As white colonials completed the destruction of Aboriginal Australia in the second half of the 19th century, there was a strong push to turn the colonies into a Southern Britain. The pro-Empire jingoism of the times was passionately upheld by the colonial press. Perceived enemies were everywhere, and the numerous Irish especially were considered a nest of treasonous vipers. When a deranged Irishman attempted to kill Prince Alfred in the Sydney suburb of Clontarf in 1868, prominent politician Henry Parkes sought to turn the affair into a Fenian plot for political gain.
Sectarian tensions and distrust of the Irish was still simmering 15 years later when Empire attitudes and Irish politics collided in a major way. In 1883 two visitors, a pair of brothers, arrived in Australia looking for publicity and money for Irish “home rule”. Home rule, or a parliament distinct from London was a privilege the five eastern Australian colonies had since the 1860s, but Westminster and its Australian supporters were disinclined to offer the same privilege to Ireland. While the visitors sought to change attitudes in Australia, arguably Australia had a bigger effect on them: the brothers both married into the prominent Irish-Australian Dalton family, cementing bonds that would last a lifetime.
The Irish brothers were John and William Redmond, from a wealthy Wexford Hiberno-Norman Catholic family. Elder brother John Redmond would eventually become the most prominent Irish politician in London in the 20th century urging his people to enlist in the First World War in the cause of Home Rule, but a revolution in Dublin destroyed that hope and Redmond died a broken man in 1918. Younger brother Willie followed John into parliament and the First World War killed him too in a more direct way. He enlisted and died at Messines Ridge in June 1917, the only Westminster MP to be killed in action in the war.
The Redmonds had a long and distinguished history in Irish and British affairs. John Redmond followed his father William Archer Redmond into Westminster politics taking the seat of New Ross after his father died in 1880. William Archer Redmond was aligned with Isaac Butt’s moderate Home Rule Party and his son John became an early ally of the charismatic Charles Stewart Parnell who brought together Irish home rule and Irish land rights into the one powerful argument.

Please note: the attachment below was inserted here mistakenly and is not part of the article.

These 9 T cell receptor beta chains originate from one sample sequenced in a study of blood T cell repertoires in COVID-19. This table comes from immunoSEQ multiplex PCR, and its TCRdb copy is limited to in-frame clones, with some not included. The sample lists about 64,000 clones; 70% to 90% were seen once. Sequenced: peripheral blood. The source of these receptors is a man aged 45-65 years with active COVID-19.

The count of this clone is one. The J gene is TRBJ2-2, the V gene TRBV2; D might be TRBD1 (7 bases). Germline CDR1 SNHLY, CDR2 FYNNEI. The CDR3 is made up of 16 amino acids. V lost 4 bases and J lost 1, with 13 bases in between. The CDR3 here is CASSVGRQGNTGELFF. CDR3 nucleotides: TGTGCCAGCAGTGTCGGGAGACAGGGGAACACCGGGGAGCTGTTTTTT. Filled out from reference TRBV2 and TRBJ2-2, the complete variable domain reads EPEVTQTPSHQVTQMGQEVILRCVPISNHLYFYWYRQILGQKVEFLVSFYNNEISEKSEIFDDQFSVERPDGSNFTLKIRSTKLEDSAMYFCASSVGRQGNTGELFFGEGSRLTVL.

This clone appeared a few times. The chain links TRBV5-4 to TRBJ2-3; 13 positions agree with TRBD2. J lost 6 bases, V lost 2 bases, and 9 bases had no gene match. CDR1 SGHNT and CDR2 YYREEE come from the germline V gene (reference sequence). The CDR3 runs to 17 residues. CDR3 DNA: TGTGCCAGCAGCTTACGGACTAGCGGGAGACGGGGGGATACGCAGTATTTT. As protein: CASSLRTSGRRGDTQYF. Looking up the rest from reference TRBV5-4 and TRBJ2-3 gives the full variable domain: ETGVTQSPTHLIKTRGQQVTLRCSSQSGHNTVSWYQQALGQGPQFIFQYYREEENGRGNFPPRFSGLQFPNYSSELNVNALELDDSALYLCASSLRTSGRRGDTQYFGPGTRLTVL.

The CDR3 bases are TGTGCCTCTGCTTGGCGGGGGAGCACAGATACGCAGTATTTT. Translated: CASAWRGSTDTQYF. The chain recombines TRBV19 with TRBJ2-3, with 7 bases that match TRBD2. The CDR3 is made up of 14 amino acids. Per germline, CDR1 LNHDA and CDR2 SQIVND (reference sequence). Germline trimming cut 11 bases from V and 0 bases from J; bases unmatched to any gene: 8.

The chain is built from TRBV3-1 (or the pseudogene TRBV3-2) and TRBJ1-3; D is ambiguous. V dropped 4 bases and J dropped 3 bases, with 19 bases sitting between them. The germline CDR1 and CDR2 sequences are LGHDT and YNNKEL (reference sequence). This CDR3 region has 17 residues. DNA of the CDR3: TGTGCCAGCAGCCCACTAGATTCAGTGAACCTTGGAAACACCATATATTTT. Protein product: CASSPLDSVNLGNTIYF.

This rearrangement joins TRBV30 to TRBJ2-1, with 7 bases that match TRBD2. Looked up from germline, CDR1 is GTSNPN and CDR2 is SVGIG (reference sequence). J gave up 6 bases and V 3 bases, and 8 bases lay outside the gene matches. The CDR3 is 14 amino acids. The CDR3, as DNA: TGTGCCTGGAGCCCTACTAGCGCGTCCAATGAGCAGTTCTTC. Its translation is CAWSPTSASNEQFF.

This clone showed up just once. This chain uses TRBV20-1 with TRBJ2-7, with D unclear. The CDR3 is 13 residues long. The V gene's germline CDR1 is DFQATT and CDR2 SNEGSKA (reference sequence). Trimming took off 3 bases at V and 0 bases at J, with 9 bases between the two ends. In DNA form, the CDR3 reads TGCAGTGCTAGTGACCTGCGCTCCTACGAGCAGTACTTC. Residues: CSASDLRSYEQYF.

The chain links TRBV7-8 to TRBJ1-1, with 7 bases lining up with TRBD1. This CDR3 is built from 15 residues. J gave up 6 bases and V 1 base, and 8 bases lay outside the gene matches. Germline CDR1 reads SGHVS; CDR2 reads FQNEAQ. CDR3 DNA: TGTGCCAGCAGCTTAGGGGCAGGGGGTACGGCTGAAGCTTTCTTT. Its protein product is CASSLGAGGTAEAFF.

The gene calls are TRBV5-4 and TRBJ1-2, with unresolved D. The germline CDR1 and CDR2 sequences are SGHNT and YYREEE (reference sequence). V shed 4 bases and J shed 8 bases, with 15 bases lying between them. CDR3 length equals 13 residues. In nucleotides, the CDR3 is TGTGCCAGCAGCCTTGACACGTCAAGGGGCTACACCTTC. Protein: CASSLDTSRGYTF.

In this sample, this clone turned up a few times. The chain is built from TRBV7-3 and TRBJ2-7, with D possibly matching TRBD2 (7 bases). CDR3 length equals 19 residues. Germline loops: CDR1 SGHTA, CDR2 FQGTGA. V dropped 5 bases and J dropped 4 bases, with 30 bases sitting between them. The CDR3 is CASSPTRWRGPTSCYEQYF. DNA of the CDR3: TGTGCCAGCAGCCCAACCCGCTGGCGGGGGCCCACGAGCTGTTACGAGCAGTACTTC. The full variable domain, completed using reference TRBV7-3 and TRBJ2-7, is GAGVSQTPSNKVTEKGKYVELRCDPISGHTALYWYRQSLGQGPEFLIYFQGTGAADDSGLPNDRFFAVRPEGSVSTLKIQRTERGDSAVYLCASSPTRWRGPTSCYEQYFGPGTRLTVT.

In 1882 Parnell established the Irish National League superseding the National Land League, a tenants’ rights organisation suppressed by the British. The Irish National League agitated for land reform but also had a wider aim of national self-government. Parnell wanted the support of the Irish Diaspora and the member for New Ross was given the job of explaining the new organisation to the world.
While Parnell sought a parliamentary solution, more radical Fenians wanted a clean break from Britain. That same year 1882, Fenians assassinated the two top British administrators in Ireland in what became known as the Phoenix Park murders. The Land League was not connected to the crime but there were plenty who were happy to accuse. The Redmonds arrived in Australia as the country was scandalised by the murders which Australia saw as proof Ireland was not to be trusted.
John Redmond was a pacifist and gifted orator who was appalled by the Phoenix Park murders. He was an ideal choice as ambassador for an Irish propaganda mission first to Australia and then on to America, raising funds and awareness for the Irish cause. However his younger brother Willie was far less cautious and had a reputation for fiery speeches.
John’s decision to take younger brother had ramifications as Willie suffered ill health in Naples delaying the trip. More importantly Willie had a warrant for his arrest in Ireland for a speech he made in Cork deemed seditious by British authorities. Willie became a stick for Australian newspapers to beat his elder brother.
The Redmonds arrived in Adelaide on February 5, 1883, welcomed by a thousand Irish well-wishers, Irish flags and a brass band playing “national airs”. Redmond held a meeting in Adelaide Town Hall attended by MPs and the Catholic bishop. He made a 90-minute speech criticising British rule in Ireland and he outlined the Irish National League’s agenda. Willie made a shorter but more fiery speech saying reform could only be won from the British by “fierce and threatened agitation”.
The Australian press were already suspicious of the Redmonds but these speeches incensed them. Their attitude was not helped by news from Ireland implicating the Land League in the 1882 Phoenix Park murders of two senior British diplomats in Dublin. On the day the Redmonds left Adelaide, Englishman Edward Riley hosted an “Anti-Land League lecture” which described the Redmonds as trouble-makers. Sydney’s The Evening News described the Redmonds as “men of the firebrand order, public agitators and disturbers of the public peace while their speeches were “violent, seditious, disloyal and inflammatory”.
New South Wales would also bring the Redmonds into contact with the Dalton family, which would have major personal ramifications and that will be the subject of Part 2 of this story.